Like Jules et Jim, the story involves a threesome – here largely over a ten-year period –although in Deux Anglaises (which begins in 1899 and is told in the form of letters and diaries) there are two females instead of two males. Claude is the Frenchman who at first visits the sisters' family, and he decides to ask Muriel to marry him, which she refuses, saying that she'd prefer them to have a brother-sister relationship.
It's actually far more complicated than this, as Muriel is the puritanical, religiously obsessed sibling, and she's very confused about love, fluctuating between loving Claude and not loving him. She sees the Maître-moi of Claude coming to the fore, as opposed to his Vrai-Moi: a simple analysis of the terms would be that Maître-moi is the Freudian superego, Vrai-Moi the id.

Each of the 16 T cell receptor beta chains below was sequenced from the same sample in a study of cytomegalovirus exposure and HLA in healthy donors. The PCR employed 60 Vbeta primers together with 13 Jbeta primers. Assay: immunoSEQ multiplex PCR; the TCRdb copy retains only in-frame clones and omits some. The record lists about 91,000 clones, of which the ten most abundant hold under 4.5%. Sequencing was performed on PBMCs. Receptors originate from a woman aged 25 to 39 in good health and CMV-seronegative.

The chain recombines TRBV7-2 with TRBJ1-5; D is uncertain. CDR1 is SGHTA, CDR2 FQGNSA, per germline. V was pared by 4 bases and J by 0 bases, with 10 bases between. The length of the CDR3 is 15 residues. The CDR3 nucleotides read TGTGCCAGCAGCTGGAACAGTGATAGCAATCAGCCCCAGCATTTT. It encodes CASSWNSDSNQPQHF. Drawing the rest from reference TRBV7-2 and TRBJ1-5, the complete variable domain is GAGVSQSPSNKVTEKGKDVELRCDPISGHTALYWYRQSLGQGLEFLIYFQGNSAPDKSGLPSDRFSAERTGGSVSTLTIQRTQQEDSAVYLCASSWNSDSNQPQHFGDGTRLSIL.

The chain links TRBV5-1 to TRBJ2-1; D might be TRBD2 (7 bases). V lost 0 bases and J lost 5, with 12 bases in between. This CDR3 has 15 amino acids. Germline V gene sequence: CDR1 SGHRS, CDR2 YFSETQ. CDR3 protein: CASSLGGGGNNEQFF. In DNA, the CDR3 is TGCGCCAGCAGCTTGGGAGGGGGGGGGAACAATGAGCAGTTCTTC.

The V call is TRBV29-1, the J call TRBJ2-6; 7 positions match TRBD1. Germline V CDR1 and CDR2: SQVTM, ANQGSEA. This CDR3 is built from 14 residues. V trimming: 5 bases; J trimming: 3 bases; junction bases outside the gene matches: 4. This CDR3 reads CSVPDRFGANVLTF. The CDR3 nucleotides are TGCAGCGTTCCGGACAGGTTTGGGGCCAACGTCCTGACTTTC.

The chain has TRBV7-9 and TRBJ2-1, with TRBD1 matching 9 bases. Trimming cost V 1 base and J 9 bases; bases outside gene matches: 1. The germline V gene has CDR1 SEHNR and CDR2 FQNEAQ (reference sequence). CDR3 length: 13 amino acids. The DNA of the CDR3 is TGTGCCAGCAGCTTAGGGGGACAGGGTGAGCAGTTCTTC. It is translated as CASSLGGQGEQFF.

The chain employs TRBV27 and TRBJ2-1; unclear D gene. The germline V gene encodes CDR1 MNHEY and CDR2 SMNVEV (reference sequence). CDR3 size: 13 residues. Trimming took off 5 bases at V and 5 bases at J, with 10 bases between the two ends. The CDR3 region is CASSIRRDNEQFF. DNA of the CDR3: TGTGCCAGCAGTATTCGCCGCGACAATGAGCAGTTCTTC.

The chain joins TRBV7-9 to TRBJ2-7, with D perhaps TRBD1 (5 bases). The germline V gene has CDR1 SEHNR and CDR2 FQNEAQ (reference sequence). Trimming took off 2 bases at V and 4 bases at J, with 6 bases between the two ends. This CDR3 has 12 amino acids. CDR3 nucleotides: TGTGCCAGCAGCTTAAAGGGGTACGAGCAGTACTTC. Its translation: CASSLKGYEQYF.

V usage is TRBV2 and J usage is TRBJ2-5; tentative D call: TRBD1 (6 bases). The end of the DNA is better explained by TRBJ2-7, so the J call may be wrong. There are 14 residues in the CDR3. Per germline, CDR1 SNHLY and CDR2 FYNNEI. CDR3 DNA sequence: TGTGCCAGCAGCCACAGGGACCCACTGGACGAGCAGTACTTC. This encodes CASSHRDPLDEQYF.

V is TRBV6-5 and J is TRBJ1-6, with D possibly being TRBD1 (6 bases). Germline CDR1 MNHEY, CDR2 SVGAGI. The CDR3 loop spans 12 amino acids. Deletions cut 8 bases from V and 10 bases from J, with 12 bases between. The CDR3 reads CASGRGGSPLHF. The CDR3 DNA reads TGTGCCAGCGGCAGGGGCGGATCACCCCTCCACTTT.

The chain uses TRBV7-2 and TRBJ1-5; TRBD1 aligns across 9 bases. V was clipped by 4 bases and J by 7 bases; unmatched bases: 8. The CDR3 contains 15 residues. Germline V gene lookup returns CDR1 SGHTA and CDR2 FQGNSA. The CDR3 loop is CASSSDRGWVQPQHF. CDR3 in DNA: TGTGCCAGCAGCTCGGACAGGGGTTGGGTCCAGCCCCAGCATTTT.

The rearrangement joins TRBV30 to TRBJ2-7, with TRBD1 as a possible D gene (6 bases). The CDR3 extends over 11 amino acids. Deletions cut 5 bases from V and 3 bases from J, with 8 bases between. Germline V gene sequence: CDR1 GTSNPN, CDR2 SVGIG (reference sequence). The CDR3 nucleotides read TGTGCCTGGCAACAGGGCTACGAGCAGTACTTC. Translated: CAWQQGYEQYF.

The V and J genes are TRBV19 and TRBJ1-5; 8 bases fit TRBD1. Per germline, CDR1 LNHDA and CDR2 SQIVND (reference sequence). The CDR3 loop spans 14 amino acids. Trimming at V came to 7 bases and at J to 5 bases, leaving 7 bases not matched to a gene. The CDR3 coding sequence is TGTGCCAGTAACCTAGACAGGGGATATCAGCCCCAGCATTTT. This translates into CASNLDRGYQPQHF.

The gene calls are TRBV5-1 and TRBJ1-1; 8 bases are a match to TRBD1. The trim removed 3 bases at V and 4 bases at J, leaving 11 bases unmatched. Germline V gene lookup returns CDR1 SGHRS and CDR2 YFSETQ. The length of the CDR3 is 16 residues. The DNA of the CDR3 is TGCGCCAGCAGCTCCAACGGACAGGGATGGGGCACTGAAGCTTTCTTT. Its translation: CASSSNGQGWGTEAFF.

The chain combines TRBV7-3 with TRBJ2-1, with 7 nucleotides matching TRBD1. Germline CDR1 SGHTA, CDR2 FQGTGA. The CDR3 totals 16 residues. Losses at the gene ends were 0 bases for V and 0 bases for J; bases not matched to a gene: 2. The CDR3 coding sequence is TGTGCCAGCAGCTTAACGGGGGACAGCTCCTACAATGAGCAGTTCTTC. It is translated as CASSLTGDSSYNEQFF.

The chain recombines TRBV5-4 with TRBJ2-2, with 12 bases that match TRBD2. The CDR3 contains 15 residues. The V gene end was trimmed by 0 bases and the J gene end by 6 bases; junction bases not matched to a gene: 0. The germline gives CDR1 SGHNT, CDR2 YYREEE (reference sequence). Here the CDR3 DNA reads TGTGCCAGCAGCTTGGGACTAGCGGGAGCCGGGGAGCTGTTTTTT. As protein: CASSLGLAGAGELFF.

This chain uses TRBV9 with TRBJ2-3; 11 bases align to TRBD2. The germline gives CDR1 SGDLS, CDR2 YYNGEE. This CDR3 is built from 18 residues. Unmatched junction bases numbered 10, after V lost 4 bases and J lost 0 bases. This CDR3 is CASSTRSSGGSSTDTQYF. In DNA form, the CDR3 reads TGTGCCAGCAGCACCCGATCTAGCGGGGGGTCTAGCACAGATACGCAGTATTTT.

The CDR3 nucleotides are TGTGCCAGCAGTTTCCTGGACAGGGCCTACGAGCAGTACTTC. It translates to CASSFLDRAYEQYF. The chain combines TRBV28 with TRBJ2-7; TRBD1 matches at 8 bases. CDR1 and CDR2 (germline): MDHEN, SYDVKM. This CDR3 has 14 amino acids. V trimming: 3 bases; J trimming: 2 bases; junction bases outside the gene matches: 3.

Parental guidance decides on a year of the couple not seeing each other, although before the end of this period Claude has decided that he will not marry, although this distresses Muriel, who remains 'faithful'to him, or to her idea of who she is. She also remains faithful to her religion, although she has harboured feelings of guilt about sexual impurity over a number of years: owing to lack of sufficient space one holiday, as an eight-year-old she once spent every night for a week sleeping with a girl of the same age and they had naked cuddles, fondly exploring each others' bodies; and guiltily, Muriel has often masturbated as it helps her to sleep, although she knows that it's, er, harmful.
To cut a long story short, Claude beds both Anne and Muriel, although they both marry someone else, and Claude seems to be left on his own. A novel exploration of the nature of love, whatever that is.